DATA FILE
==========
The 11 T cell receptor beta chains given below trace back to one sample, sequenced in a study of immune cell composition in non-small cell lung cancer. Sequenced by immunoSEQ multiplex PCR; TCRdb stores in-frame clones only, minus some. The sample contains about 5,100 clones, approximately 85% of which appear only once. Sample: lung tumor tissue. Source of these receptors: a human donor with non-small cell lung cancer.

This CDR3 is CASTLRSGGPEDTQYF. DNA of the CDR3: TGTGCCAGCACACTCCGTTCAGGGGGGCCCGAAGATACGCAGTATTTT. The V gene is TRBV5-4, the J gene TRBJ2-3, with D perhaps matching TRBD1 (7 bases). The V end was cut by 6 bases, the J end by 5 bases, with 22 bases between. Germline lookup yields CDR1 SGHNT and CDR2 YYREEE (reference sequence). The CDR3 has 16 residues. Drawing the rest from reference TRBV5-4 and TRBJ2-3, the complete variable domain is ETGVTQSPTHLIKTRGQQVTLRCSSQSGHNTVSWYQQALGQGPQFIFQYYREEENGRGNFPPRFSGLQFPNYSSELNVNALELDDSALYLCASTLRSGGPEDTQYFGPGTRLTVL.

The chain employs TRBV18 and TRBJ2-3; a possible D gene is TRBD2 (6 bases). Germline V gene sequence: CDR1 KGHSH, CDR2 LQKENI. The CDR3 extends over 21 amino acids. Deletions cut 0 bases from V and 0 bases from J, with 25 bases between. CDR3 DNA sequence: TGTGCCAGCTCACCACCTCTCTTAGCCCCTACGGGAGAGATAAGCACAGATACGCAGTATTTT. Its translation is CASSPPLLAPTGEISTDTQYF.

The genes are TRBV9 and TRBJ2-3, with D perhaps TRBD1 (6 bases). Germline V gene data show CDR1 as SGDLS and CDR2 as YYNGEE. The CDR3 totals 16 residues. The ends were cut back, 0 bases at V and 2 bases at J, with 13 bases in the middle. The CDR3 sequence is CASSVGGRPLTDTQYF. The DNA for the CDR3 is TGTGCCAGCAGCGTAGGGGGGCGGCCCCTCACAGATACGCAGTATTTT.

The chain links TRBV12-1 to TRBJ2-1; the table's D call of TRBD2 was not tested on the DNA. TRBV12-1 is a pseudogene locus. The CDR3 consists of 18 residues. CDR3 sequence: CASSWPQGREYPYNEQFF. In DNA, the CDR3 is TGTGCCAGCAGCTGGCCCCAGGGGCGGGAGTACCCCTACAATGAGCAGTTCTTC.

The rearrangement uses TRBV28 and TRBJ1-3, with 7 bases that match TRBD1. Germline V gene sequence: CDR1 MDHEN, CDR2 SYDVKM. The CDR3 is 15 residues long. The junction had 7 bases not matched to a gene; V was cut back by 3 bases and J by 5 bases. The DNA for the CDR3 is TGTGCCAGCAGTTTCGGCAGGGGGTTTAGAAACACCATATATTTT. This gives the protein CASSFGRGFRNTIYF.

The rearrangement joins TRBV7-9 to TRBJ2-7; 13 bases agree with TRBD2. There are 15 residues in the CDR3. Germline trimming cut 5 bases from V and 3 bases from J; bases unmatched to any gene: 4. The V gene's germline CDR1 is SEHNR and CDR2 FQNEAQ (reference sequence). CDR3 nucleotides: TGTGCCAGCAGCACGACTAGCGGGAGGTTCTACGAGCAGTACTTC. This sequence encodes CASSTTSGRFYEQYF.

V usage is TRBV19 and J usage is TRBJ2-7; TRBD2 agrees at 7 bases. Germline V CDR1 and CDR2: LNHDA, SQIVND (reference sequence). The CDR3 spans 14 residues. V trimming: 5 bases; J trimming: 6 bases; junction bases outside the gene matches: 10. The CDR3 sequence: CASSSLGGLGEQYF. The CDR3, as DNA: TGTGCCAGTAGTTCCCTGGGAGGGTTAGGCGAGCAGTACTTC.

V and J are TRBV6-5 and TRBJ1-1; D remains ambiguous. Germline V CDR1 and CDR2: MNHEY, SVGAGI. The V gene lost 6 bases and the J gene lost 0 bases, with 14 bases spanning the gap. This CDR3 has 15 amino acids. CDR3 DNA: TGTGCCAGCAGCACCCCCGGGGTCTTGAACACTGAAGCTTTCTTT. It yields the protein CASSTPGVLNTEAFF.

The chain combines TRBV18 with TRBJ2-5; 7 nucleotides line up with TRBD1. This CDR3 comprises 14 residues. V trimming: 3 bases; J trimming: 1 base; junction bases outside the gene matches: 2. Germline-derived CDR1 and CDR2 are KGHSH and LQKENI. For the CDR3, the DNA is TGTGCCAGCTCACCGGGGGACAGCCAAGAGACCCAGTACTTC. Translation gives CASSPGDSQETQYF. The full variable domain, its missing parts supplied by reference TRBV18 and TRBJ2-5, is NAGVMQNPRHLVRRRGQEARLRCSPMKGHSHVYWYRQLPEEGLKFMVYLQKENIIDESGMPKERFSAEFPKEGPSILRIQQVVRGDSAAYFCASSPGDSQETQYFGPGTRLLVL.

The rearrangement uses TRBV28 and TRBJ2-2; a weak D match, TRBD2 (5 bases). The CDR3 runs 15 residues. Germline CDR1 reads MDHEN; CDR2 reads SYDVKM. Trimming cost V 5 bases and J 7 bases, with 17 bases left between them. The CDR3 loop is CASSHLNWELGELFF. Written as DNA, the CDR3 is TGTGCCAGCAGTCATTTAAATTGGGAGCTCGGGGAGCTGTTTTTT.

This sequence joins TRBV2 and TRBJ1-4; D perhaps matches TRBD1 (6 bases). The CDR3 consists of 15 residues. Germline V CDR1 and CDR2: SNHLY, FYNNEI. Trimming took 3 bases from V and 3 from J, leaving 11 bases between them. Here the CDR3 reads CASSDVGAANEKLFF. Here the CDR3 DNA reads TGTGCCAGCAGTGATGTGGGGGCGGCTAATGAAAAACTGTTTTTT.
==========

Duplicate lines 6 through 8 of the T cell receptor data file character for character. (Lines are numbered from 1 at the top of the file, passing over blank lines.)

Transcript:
The rearrangement uses TRBV28 and TRBJ1-3, with 7 bases that match TRBD1. Germline V gene sequence: CDR1 MDHEN, CDR2 SYDVKM. The CDR3 is 15 residues long. The junction had 7 bases not matched to a gene; V was cut back by 3 bases and J by 5 bases. The DNA for the CDR3 is TGTGCCAGCAGTTTCGGCAGGGGGTTTAGAAACACCATATATTTT. This gives the protein CASSFGRGFRNTIYF.

The rearrangement joins TRBV7-9 to TRBJ2-7; 13 bases agree with TRBD2. There are 15 residues in the CDR3. Germline trimming cut 5 bases from V and 3 bases from J; bases unmatched to any gene: 4. The V gene's germline CDR1 is SEHNR and CDR2 FQNEAQ (reference sequence). CDR3 nucleotides: TGTGCCAGCAGCACGACTAGCGGGAGGTTCTACGAGCAGTACTTC. This sequence encodes CASSTTSGRFYEQYF.

V usage is TRBV19 and J usage is TRBJ2-7; TRBD2 agrees at 7 bases. Germline V CDR1 and CDR2: LNHDA, SQIVND (reference sequence). The CDR3 spans 14 residues. V trimming: 5 bases; J trimming: 6 bases; junction bases outside the gene matches: 10. The CDR3 sequence: CASSSLGGLGEQYF. The CDR3, as DNA: TGTGCCAGTAGTTCCCTGGGAGGGTTAGGCGAGCAGTACTTC.